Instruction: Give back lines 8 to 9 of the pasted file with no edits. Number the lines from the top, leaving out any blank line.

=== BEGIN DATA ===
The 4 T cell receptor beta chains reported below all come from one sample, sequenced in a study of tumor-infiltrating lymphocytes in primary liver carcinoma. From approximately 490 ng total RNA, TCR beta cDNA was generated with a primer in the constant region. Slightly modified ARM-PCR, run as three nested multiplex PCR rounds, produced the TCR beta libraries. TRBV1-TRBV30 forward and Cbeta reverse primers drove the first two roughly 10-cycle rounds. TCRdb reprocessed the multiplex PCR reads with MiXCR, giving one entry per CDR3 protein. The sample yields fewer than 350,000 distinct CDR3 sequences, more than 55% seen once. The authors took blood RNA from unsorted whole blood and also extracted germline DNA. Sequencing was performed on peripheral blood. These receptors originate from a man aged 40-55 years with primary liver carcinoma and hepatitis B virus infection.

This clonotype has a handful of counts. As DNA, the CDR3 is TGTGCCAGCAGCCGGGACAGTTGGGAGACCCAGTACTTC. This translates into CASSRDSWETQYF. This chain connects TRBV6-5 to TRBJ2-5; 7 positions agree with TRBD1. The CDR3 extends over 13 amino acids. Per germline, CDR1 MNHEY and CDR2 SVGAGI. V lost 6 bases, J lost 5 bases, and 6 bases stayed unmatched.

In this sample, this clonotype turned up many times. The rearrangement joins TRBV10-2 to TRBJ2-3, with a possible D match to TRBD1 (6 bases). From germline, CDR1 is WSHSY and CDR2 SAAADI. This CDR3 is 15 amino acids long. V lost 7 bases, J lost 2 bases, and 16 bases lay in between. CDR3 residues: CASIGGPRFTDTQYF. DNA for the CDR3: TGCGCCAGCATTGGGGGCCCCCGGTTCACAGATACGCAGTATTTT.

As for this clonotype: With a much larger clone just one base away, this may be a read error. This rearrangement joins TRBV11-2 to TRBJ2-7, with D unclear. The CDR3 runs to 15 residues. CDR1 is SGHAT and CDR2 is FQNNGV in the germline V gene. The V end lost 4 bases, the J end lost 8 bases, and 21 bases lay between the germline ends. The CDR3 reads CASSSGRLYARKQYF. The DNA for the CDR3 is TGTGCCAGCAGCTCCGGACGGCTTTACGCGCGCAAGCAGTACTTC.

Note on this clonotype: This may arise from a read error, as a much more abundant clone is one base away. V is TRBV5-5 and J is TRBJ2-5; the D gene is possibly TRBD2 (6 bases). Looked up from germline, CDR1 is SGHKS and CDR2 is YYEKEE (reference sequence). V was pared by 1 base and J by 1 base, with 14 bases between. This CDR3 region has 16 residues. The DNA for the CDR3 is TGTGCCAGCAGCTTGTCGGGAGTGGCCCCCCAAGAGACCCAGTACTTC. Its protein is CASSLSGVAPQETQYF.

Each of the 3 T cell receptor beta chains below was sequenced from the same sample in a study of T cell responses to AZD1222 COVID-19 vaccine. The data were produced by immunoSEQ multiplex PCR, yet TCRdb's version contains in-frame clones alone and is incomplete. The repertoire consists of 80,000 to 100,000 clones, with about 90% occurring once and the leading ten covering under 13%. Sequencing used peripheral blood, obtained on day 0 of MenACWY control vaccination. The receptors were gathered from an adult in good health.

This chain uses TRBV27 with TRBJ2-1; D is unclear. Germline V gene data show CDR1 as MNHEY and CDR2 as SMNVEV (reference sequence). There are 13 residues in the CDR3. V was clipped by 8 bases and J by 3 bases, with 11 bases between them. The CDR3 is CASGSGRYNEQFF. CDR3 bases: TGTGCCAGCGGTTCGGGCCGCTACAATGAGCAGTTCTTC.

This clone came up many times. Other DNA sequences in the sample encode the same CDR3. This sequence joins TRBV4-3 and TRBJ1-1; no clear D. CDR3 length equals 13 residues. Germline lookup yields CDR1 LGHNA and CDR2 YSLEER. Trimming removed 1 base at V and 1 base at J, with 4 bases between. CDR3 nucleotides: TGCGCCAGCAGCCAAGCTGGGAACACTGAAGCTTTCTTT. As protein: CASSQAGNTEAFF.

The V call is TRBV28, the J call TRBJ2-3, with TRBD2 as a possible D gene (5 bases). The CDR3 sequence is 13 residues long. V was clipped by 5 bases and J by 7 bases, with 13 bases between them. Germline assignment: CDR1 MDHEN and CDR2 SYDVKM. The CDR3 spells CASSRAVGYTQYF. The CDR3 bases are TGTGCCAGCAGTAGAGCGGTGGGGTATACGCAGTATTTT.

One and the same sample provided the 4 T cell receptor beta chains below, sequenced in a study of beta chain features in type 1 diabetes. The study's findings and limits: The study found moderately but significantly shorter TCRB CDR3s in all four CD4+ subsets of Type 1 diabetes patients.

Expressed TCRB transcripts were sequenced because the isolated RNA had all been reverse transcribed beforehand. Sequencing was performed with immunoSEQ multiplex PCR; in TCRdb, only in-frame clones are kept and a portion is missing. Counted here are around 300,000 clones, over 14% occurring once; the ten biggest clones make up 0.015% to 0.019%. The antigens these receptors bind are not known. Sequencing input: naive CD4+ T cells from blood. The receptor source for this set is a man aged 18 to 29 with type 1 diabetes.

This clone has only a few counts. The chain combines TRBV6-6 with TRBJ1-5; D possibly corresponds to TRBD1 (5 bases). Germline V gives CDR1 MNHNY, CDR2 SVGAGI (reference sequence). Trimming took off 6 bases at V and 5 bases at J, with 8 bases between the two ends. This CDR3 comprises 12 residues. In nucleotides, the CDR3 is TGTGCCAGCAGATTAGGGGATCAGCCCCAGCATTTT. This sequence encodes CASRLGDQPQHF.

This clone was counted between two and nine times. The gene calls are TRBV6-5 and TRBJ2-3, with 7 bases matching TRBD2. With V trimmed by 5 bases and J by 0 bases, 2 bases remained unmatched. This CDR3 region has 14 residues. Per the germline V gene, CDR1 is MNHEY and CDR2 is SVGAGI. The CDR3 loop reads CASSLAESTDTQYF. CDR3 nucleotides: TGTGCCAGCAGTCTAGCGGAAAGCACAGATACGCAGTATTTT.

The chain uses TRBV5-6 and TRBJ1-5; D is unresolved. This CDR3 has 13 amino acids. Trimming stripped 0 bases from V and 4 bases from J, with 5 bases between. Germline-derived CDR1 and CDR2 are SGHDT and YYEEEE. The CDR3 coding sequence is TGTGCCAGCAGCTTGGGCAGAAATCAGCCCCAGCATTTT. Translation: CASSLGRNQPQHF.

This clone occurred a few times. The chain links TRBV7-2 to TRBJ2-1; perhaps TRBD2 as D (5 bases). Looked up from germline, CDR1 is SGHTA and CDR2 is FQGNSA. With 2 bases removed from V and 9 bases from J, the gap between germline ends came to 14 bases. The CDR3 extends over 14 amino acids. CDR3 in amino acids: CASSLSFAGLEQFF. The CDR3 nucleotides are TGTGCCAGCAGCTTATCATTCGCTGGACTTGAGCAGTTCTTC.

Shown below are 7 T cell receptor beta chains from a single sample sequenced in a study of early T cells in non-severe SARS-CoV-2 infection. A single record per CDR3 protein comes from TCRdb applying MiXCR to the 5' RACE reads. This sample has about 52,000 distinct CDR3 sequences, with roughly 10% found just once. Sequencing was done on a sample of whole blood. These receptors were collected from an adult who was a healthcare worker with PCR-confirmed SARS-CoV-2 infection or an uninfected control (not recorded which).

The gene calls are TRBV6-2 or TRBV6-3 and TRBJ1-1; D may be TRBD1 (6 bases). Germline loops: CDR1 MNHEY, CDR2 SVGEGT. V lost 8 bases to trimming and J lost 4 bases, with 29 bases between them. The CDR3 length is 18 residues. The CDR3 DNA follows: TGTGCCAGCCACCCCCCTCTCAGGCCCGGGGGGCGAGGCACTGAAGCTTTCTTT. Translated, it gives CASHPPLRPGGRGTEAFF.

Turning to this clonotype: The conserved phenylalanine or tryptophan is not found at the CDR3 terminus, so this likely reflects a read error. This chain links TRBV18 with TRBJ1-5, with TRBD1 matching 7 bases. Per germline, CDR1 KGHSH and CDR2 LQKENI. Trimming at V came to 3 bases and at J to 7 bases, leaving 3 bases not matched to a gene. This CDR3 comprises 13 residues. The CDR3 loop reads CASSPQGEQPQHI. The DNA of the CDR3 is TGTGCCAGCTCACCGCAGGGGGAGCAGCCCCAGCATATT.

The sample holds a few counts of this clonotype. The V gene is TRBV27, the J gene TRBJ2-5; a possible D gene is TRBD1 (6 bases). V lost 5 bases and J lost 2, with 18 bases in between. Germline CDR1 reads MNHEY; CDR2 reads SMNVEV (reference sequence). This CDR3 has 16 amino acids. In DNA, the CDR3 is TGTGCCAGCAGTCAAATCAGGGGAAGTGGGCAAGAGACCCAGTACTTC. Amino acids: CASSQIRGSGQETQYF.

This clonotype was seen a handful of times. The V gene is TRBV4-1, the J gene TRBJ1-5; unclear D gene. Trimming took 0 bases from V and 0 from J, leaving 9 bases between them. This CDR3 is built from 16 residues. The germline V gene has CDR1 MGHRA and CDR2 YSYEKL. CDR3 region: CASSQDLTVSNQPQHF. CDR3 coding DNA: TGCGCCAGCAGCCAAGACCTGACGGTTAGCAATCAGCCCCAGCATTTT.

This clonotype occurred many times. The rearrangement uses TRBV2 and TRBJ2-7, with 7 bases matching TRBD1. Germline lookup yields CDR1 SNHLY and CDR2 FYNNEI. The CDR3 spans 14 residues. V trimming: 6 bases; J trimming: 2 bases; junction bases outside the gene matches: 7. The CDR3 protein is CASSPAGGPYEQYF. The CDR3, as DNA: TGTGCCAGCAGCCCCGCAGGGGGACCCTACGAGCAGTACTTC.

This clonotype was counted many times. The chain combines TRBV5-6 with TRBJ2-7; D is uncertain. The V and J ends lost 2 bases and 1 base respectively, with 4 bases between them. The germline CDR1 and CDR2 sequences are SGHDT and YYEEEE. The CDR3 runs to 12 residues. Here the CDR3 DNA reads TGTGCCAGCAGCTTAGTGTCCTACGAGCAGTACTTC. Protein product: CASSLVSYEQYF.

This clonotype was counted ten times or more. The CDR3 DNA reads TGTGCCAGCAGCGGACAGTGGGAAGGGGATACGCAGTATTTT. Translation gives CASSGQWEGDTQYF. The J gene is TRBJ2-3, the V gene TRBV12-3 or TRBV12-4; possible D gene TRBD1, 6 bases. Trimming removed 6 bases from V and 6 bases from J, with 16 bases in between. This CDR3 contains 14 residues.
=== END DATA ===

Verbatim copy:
This clone came up many times. Other DNA sequences in the sample encode the same CDR3. This sequence joins TRBV4-3 and TRBJ1-1; no clear D. CDR3 length equals 13 residues. Germline lookup yields CDR1 LGHNA and CDR2 YSLEER. Trimming removed 1 base at V and 1 base at J, with 4 bases between. CDR3 nucleotides: TGCGCCAGCAGCCAAGCTGGGAACACTGAAGCTTTCTTT. As protein: CASSQAGNTEAFF.

The V call is TRBV28, the J call TRBJ2-3, with TRBD2 as a possible D gene (5 bases). The CDR3 sequence is 13 residues long. V was clipped by 5 bases and J by 7 bases, with 13 bases between them. Germline assignment: CDR1 MDHEN and CDR2 SYDVKM. The CDR3 spells CASSRAVGYTQYF. The CDR3 bases are TGTGCCAGCAGTAGAGCGGTGGGGTATACGCAGTATTTT.